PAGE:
“This music is The Future of the Irish Culture,” writes Russ Doherty in The Quiet Man Fiddles. Doherty is the guitarist for the Santa Barbara Irish traditional band Dannsair; in his book, he chronicles his visits to Ireland, where he learns, performs, and is inspired by the traditional music that flows out of the country. In Donegal, Doherty and his daughter Siobhan, a fluter and singer, join in pub sessions and experience that area’s style of playing, which is “one of the recognized dialects in traditional music, flamboyant yet flowing, with long phrasing and gentle decorations.” The following is an excerpt from chapter 10, “Horse Dancing the Fjords.”

The Central Bar, conveniently placed at the corner of Main and not-so-Main, is a very small pub. It’s been pointed out to us as “the place to play” this evening. … When we arrive only a couple of musicians are playing: the owner Peter McNelis, on accordion, his daughter Maureen, on fiddle, and a guitar player whose name we didn’t get. …

We have to get permission first, so I ask, “Hi, we’re visiting from Santa Barbara, California. We were told visiting musicians could join the session here?” My eyebrows raise in the universal question mark.

“You can of course.” The dad/owner has spoken. …

As we start the song a couple come in with a bang. The woman has a knit cap pulled down over her dark hair, a red quilted vest and hiking boots. She certainly doesn’t look like she was going out for an evening of fun and music. We are trying to project both grace and professionalism while the woman sits down right next to me, adjusts her stool and clothing, says a few words to the hubby, then pulls out her knitting and starts clicking away on what look to be baby booties. I’m convinced no one is paying the least bit attention to us. After one time through the whole song, the fiddler joins in, playing as beautifully, as lyrically, as Siobhan. The hush settles in over the audience as the violin gives us more volume and thickness. What is it about this song that touches everyone? The fiddler has incredible tone to go along with her big smile and is matching Siobhan note for note.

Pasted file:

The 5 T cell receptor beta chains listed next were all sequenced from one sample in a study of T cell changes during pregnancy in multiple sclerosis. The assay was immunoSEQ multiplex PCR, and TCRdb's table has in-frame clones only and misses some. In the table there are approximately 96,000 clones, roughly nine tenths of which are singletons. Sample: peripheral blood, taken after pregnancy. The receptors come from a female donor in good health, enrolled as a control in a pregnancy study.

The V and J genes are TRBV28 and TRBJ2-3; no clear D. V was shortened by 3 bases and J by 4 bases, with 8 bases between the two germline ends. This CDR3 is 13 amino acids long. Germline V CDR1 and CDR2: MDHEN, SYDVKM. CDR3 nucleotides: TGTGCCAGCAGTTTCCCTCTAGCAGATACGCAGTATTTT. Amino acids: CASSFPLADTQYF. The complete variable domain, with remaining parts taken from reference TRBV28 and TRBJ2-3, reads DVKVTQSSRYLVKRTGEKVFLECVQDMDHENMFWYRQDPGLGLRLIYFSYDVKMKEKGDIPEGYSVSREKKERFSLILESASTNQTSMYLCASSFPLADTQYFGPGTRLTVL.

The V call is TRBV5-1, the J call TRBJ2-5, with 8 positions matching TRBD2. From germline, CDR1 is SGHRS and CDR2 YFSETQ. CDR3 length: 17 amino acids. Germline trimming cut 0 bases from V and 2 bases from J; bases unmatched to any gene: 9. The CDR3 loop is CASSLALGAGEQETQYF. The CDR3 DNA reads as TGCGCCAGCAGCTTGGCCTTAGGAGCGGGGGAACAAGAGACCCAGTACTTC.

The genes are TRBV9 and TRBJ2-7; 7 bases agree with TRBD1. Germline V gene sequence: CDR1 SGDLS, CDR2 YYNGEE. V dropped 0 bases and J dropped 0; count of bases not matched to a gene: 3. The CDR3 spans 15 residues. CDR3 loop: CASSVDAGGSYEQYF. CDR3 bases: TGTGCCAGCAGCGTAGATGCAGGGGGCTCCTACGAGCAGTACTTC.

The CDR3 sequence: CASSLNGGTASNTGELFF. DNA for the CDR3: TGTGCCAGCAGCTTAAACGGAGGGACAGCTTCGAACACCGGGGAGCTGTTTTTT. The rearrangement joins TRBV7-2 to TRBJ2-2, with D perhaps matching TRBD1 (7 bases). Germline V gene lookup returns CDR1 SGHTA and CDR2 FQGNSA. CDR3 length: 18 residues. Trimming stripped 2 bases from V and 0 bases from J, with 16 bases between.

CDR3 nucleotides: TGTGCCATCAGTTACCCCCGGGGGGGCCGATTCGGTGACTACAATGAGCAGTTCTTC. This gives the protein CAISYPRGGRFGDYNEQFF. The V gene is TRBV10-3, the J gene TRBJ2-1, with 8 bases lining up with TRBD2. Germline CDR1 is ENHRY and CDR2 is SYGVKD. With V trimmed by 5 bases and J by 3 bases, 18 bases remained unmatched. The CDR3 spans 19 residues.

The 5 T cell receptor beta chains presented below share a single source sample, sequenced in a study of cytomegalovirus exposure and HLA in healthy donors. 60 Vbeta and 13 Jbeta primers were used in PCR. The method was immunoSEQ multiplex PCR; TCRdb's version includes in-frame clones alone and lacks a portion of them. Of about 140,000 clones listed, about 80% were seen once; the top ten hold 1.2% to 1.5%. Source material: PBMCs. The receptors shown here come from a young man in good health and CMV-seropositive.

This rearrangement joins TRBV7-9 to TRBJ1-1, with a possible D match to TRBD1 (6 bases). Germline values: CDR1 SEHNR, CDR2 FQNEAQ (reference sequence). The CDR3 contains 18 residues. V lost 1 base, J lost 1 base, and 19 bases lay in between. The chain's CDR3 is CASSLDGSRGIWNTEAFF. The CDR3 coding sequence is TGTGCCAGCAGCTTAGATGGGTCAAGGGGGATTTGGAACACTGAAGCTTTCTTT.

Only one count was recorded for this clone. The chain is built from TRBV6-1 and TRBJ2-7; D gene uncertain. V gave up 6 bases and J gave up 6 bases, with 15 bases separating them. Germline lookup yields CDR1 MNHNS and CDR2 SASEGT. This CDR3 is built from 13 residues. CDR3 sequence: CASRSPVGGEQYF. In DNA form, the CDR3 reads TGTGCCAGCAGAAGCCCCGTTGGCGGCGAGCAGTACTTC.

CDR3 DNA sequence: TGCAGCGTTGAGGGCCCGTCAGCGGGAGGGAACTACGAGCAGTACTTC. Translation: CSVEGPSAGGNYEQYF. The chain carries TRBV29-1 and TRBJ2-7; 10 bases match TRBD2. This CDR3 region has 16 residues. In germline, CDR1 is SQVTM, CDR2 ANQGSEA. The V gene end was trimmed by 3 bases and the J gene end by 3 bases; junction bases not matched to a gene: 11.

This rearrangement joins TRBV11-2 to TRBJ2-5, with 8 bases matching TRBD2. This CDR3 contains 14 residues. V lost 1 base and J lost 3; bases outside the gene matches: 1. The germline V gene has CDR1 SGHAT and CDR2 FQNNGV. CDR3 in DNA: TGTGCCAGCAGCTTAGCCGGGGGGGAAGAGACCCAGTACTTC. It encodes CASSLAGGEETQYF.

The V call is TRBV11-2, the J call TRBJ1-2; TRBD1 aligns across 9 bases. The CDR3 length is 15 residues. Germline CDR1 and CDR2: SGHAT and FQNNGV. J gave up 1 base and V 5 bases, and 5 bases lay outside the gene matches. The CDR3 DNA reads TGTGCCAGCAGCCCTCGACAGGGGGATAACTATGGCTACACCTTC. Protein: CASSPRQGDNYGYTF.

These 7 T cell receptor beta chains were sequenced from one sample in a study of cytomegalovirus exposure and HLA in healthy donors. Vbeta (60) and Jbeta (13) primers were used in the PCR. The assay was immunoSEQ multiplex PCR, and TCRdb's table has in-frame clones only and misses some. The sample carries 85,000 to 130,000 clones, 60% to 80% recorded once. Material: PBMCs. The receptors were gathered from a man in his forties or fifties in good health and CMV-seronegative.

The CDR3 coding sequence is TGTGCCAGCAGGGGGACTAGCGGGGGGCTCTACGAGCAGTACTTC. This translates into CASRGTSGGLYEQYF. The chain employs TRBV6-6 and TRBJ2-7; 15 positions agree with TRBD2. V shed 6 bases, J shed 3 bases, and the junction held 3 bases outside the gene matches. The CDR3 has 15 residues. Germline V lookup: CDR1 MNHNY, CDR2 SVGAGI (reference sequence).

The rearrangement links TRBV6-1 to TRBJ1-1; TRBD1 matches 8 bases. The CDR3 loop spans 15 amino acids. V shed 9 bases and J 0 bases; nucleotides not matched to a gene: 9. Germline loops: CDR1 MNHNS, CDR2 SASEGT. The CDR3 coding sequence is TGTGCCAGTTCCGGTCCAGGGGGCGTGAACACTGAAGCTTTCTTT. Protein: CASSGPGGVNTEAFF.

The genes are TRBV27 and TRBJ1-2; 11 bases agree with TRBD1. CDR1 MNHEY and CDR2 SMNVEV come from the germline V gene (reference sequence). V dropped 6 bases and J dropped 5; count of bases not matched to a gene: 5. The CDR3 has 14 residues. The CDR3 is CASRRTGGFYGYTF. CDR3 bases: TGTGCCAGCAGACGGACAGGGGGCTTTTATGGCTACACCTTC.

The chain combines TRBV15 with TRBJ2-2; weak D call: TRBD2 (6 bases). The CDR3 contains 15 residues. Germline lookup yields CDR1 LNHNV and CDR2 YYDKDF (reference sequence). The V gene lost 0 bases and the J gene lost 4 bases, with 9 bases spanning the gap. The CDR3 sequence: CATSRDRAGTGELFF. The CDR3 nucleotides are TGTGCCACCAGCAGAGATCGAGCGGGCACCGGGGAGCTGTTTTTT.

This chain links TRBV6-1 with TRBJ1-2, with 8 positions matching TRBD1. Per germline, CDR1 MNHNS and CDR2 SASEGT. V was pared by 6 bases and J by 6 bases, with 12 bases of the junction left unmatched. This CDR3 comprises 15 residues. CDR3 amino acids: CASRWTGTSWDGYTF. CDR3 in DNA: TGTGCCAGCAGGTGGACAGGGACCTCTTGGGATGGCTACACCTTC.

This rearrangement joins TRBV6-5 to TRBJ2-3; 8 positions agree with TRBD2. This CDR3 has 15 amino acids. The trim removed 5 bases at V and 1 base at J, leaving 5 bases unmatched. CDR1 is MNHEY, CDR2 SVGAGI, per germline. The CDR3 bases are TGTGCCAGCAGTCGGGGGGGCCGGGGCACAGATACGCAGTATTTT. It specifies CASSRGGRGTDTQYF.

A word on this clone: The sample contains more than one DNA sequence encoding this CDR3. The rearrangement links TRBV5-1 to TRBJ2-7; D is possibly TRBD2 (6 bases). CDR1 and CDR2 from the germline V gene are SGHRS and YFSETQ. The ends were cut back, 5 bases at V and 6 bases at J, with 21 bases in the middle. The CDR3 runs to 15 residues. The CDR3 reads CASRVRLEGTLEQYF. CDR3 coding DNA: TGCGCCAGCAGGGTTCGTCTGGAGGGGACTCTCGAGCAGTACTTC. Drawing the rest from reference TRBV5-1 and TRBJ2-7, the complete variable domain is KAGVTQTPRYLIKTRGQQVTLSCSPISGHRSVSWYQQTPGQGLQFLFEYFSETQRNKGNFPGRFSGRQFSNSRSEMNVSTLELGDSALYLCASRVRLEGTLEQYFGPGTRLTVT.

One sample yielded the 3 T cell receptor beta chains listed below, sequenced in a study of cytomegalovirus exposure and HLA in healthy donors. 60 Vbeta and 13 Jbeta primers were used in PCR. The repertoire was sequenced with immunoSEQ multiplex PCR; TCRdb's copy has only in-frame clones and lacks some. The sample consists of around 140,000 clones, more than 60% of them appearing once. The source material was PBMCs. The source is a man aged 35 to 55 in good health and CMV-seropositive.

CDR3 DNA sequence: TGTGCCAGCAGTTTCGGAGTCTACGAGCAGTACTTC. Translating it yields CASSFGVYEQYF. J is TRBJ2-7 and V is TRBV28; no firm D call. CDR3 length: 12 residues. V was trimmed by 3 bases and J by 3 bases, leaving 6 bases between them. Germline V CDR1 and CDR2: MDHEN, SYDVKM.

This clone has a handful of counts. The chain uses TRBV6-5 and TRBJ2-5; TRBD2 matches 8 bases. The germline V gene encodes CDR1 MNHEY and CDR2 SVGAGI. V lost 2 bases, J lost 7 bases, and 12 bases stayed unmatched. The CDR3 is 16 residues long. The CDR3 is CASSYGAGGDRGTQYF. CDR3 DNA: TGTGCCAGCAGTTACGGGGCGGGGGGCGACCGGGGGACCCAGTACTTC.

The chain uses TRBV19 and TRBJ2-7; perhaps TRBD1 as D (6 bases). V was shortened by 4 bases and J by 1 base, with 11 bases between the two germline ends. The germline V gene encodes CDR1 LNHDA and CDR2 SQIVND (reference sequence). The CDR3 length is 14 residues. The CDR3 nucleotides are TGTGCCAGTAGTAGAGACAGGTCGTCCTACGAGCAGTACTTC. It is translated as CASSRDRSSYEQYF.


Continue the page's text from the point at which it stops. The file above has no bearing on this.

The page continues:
When we finish the audience goes bonkers: whistles, cat-calls, lots of “Good on ya’s.” …

Without saying a word, the dad tears into a reel we have, once again, never heard. Siobhan sets her flute in her lap while I try to read the guitar chords from the guy sitting across from me. …

I try another few chords and realize I’m starting to be able to read the DADGAD fingerings and translate them into regular tuning. Then the wildness of Donegal music takes over. The reel becomes a driving force, leaping and plunging, a pulsating rhythm that is relentless. It keeps turning back on itself, sending reminders of the melody to anyone who is listening, but with slightly different memories on each go-round. A sharp melodic line is smoothed out one time, broken into shards at another pass. The jousting of one instrument against the next. The wild hills and weather flows of this afternoon’s horseback ride are reflected in the chameleon-like morphing of the tune. It hits me that I’m part of this craziness, something is finally clicking, like a tumbler just fell into place in the lock that was holding my understanding hostage. As the pride creeps back into my brain and I drag my emotions out of the spheres the song ends. Life is good.


Dannsair plays Thursdays, 6:30-8:30 p.m. at Dargan’s (18 E. Ortega St.) and Sundays, 6:30-8:30 p.m., at the James Joyce (513 State St.). For more information about the band or the book The Quiet Man Fiddles, call (805) 962-2338, email RussellDoherty@cox.net, or visit dannsair.com.


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